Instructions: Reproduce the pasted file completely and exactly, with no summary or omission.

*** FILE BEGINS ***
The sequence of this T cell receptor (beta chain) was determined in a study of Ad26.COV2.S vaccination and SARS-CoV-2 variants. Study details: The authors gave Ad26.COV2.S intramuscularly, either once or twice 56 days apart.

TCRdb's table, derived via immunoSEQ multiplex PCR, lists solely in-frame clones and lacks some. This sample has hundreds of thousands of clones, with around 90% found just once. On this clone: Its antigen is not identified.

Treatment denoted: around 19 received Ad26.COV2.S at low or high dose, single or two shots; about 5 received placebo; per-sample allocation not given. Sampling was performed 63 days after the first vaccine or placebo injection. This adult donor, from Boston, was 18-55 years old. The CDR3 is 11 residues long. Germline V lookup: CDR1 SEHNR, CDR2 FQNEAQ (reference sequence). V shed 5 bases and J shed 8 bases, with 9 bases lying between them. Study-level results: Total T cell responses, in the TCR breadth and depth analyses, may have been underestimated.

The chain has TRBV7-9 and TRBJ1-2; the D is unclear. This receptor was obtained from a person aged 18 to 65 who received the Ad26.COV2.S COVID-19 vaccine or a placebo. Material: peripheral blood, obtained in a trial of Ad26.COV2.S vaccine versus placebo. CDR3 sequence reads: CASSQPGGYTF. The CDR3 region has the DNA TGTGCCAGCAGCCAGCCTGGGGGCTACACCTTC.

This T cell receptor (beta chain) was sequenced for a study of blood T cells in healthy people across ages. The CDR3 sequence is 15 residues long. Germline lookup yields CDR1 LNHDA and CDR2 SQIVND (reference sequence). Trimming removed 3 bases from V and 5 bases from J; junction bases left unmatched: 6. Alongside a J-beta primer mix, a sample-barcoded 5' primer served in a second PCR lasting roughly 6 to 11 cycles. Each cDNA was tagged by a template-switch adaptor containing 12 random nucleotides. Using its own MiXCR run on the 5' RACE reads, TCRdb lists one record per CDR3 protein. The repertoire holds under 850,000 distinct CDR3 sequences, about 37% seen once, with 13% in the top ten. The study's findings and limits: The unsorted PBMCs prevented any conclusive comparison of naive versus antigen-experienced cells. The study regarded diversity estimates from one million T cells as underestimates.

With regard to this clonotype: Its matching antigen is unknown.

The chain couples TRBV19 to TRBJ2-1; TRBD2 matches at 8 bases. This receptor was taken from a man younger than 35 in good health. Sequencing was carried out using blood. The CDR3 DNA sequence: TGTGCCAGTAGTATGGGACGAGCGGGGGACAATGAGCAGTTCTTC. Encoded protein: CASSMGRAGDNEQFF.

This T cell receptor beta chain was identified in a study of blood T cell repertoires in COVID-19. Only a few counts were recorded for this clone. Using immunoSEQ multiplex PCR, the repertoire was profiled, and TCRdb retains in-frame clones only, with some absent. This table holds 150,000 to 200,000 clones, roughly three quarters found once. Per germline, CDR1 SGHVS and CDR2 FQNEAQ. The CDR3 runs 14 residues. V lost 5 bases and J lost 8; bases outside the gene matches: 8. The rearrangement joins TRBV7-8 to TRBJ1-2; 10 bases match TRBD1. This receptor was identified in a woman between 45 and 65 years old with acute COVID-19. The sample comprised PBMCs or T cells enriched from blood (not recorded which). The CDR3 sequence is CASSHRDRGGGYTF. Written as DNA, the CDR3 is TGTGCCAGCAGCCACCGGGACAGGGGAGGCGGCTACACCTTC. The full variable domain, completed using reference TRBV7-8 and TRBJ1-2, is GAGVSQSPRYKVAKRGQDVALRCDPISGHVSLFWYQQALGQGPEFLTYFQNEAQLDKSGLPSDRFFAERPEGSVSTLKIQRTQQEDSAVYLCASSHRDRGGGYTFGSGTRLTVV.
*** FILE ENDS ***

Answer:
The sequence of this T cell receptor (beta chain) was determined in a study of Ad26.COV2.S vaccination and SARS-CoV-2 variants. Study details: The authors gave Ad26.COV2.S intramuscularly, either once or twice 56 days apart.

TCRdb's table, derived via immunoSEQ multiplex PCR, lists solely in-frame clones and lacks some. This sample has hundreds of thousands of clones, with around 90% found just once. On this clone: Its antigen is not identified.

Treatment denoted: around 19 received Ad26.COV2.S at low or high dose, single or two shots; about 5 received placebo; per-sample allocation not given. Sampling was performed 63 days after the first vaccine or placebo injection. This adult donor, from Boston, was 18-55 years old. The CDR3 is 11 residues long. Germline V lookup: CDR1 SEHNR, CDR2 FQNEAQ (reference sequence). V shed 5 bases and J shed 8 bases, with 9 bases lying between them. Study-level results: Total T cell responses, in the TCR breadth and depth analyses, may have been underestimated.

The chain has TRBV7-9 and TRBJ1-2; the D is unclear. This receptor was obtained from a person aged 18 to 65 who received the Ad26.COV2.S COVID-19 vaccine or a placebo. Material: peripheral blood, obtained in a trial of Ad26.COV2.S vaccine versus placebo. CDR3 sequence reads: CASSQPGGYTF. The CDR3 region has the DNA TGTGCCAGCAGCCAGCCTGGGGGCTACACCTTC.

This T cell receptor (beta chain) was sequenced for a study of blood T cells in healthy people across ages. The CDR3 sequence is 15 residues long. Germline lookup yields CDR1 LNHDA and CDR2 SQIVND (reference sequence). Trimming removed 3 bases from V and 5 bases from J; junction bases left unmatched: 6. Alongside a J-beta primer mix, a sample-barcoded 5' primer served in a second PCR lasting roughly 6 to 11 cycles. Each cDNA was tagged by a template-switch adaptor containing 12 random nucleotides. Using its own MiXCR run on the 5' RACE reads, TCRdb lists one record per CDR3 protein. The repertoire holds under 850,000 distinct CDR3 sequences, about 37% seen once, with 13% in the top ten. The study's findings and limits: The unsorted PBMCs prevented any conclusive comparison of naive versus antigen-experienced cells. The study regarded diversity estimates from one million T cells as underestimates.

With regard to this clonotype: Its matching antigen is unknown.

The chain couples TRBV19 to TRBJ2-1; TRBD2 matches at 8 bases. This receptor was taken from a man younger than 35 in good health. Sequencing was carried out using blood. The CDR3 DNA sequence: TGTGCCAGTAGTATGGGACGAGCGGGGGACAATGAGCAGTTCTTC. Encoded protein: CASSMGRAGDNEQFF.

This T cell receptor beta chain was identified in a study of blood T cell repertoires in COVID-19. Only a few counts were recorded for this clone. Using immunoSEQ multiplex PCR, the repertoire was profiled, and TCRdb retains in-frame clones only, with some absent. This table holds 150,000 to 200,000 clones, roughly three quarters found once. Per germline, CDR1 SGHVS and CDR2 FQNEAQ. The CDR3 runs 14 residues. V lost 5 bases and J lost 8; bases outside the gene matches: 8. The rearrangement joins TRBV7-8 to TRBJ1-2; 10 bases match TRBD1. This receptor was identified in a woman between 45 and 65 years old with acute COVID-19. The sample comprised PBMCs or T cells enriched from blood (not recorded which). The CDR3 sequence is CASSHRDRGGGYTF. Written as DNA, the CDR3 is TGTGCCAGCAGCCACCGGGACAGGGGAGGCGGCTACACCTTC. The full variable domain, completed using reference TRBV7-8 and TRBJ1-2, is GAGVSQSPRYKVAKRGQDVALRCDPISGHVSLFWYQQALGQGPEFLTYFQNEAQLDKSGLPSDRFFAERPEGSVSTLKIQRTQQEDSAVYLCASSHRDRGGGYTFGSGTRLTVV.